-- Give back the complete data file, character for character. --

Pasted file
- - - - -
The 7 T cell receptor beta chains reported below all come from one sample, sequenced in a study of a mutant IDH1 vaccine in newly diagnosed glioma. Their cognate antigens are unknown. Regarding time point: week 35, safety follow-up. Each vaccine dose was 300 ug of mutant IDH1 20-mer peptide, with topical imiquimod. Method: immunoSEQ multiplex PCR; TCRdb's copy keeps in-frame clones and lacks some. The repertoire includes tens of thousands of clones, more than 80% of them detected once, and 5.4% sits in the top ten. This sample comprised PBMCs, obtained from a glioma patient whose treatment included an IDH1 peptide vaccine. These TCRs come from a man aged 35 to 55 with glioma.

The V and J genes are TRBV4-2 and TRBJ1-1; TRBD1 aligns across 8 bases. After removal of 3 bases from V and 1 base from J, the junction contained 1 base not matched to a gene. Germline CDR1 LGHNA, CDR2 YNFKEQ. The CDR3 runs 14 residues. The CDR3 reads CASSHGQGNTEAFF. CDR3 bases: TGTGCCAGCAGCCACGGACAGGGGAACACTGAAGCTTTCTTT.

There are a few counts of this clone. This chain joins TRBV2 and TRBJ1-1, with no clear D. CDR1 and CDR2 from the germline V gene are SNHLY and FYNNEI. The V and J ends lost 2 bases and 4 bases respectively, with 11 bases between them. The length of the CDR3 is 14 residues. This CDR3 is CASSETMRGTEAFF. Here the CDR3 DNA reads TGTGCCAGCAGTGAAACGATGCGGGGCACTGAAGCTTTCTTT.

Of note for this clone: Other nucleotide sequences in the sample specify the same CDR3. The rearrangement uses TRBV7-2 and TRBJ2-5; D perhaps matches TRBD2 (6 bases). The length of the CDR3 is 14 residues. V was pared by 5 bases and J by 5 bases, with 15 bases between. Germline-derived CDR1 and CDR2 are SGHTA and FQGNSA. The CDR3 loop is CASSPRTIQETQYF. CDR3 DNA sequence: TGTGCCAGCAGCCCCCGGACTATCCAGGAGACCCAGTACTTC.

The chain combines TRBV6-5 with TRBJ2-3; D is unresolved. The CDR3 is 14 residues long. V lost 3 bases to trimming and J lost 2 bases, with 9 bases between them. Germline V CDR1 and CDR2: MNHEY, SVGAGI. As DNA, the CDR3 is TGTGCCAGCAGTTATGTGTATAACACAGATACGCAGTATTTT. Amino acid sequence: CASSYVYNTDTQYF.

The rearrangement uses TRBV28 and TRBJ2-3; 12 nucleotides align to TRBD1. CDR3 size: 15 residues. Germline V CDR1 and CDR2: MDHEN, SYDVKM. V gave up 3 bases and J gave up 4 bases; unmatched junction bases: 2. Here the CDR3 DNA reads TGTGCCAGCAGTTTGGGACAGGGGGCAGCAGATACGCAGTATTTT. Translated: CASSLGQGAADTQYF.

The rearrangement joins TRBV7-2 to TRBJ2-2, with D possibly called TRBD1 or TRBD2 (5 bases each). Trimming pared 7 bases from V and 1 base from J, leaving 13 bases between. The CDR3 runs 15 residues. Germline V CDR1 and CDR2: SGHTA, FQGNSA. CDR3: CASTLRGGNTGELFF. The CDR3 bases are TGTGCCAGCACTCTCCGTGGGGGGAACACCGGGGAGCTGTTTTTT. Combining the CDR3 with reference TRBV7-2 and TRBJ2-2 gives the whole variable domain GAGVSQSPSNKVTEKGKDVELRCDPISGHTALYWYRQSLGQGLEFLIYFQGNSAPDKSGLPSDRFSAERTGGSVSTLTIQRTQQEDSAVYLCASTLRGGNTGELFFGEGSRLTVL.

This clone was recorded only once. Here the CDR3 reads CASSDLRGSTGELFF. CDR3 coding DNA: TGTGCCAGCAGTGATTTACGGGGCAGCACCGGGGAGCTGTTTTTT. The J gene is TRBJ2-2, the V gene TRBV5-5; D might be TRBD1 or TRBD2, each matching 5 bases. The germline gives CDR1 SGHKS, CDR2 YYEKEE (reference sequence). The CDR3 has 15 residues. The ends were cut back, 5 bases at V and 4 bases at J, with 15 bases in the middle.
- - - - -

The 7 T cell receptor beta chains reported below all come from one sample, sequenced in a study of a mutant IDH1 vaccine in newly diagnosed glioma. Their cognate antigens are unknown. Regarding time point: week 35, safety follow-up. Each vaccine dose was 300 ug of mutant IDH1 20-mer peptide, with topical imiquimod. Method: immunoSEQ multiplex PCR; TCRdb's copy keeps in-frame clones and lacks some. The repertoire includes tens of thousands of clones, more than 80% of them detected once, and 5.4% sits in the top ten. This sample comprised PBMCs, obtained from a glioma patient whose treatment included an IDH1 peptide vaccine. These TCRs come from a man aged 35 to 55 with glioma.

The V and J genes are TRBV4-2 and TRBJ1-1; TRBD1 aligns across 8 bases. After removal of 3 bases from V and 1 base from J, the junction contained 1 base not matched to a gene. Germline CDR1 LGHNA, CDR2 YNFKEQ. The CDR3 runs 14 residues. The CDR3 reads CASSHGQGNTEAFF. CDR3 bases: TGTGCCAGCAGCCACGGACAGGGGAACACTGAAGCTTTCTTT.

There are a few counts of this clone. This chain joins TRBV2 and TRBJ1-1, with no clear D. CDR1 and CDR2 from the germline V gene are SNHLY and FYNNEI. The V and J ends lost 2 bases and 4 bases respectively, with 11 bases between them. The length of the CDR3 is 14 residues. This CDR3 is CASSETMRGTEAFF. Here the CDR3 DNA reads TGTGCCAGCAGTGAAACGATGCGGGGCACTGAAGCTTTCTTT.

Of note for this clone: Other nucleotide sequences in the sample specify the same CDR3. The rearrangement uses TRBV7-2 and TRBJ2-5; D perhaps matches TRBD2 (6 bases). The length of the CDR3 is 14 residues. V was pared by 5 bases and J by 5 bases, with 15 bases between. Germline-derived CDR1 and CDR2 are SGHTA and FQGNSA. The CDR3 loop is CASSPRTIQETQYF. CDR3 DNA sequence: TGTGCCAGCAGCCCCCGGACTATCCAGGAGACCCAGTACTTC.

The chain combines TRBV6-5 with TRBJ2-3; D is unresolved. The CDR3 is 14 residues long. V lost 3 bases to trimming and J lost 2 bases, with 9 bases between them. Germline V CDR1 and CDR2: MNHEY, SVGAGI. As DNA, the CDR3 is TGTGCCAGCAGTTATGTGTATAACACAGATACGCAGTATTTT. Amino acid sequence: CASSYVYNTDTQYF.

The rearrangement uses TRBV28 and TRBJ2-3; 12 nucleotides align to TRBD1. CDR3 size: 15 residues. Germline V CDR1 and CDR2: MDHEN, SYDVKM. V gave up 3 bases and J gave up 4 bases; unmatched junction bases: 2. Here the CDR3 DNA reads TGTGCCAGCAGTTTGGGACAGGGGGCAGCAGATACGCAGTATTTT. Translated: CASSLGQGAADTQYF.

The rearrangement joins TRBV7-2 to TRBJ2-2, with D possibly called TRBD1 or TRBD2 (5 bases each). Trimming pared 7 bases from V and 1 base from J, leaving 13 bases between. The CDR3 runs 15 residues. Germline V CDR1 and CDR2: SGHTA, FQGNSA. CDR3: CASTLRGGNTGELFF. The CDR3 bases are TGTGCCAGCACTCTCCGTGGGGGGAACACCGGGGAGCTGTTTTTT. Combining the CDR3 with reference TRBV7-2 and TRBJ2-2 gives the whole variable domain GAGVSQSPSNKVTEKGKDVELRCDPISGHTALYWYRQSLGQGLEFLIYFQGNSAPDKSGLPSDRFSAERTGGSVSTLTIQRTQQEDSAVYLCASTLRGGNTGELFFGEGSRLTVL.

This clone was recorded only once. Here the CDR3 reads CASSDLRGSTGELFF. CDR3 coding DNA: TGTGCCAGCAGTGATTTACGGGGCAGCACCGGGGAGCTGTTTTTT. The J gene is TRBJ2-2, the V gene TRBV5-5; D might be TRBD1 or TRBD2, each matching 5 bases. The germline gives CDR1 SGHKS, CDR2 YYEKEE (reference sequence). The CDR3 has 15 residues. The ends were cut back, 5 bases at V and 4 bases at J, with 15 bases in the middle.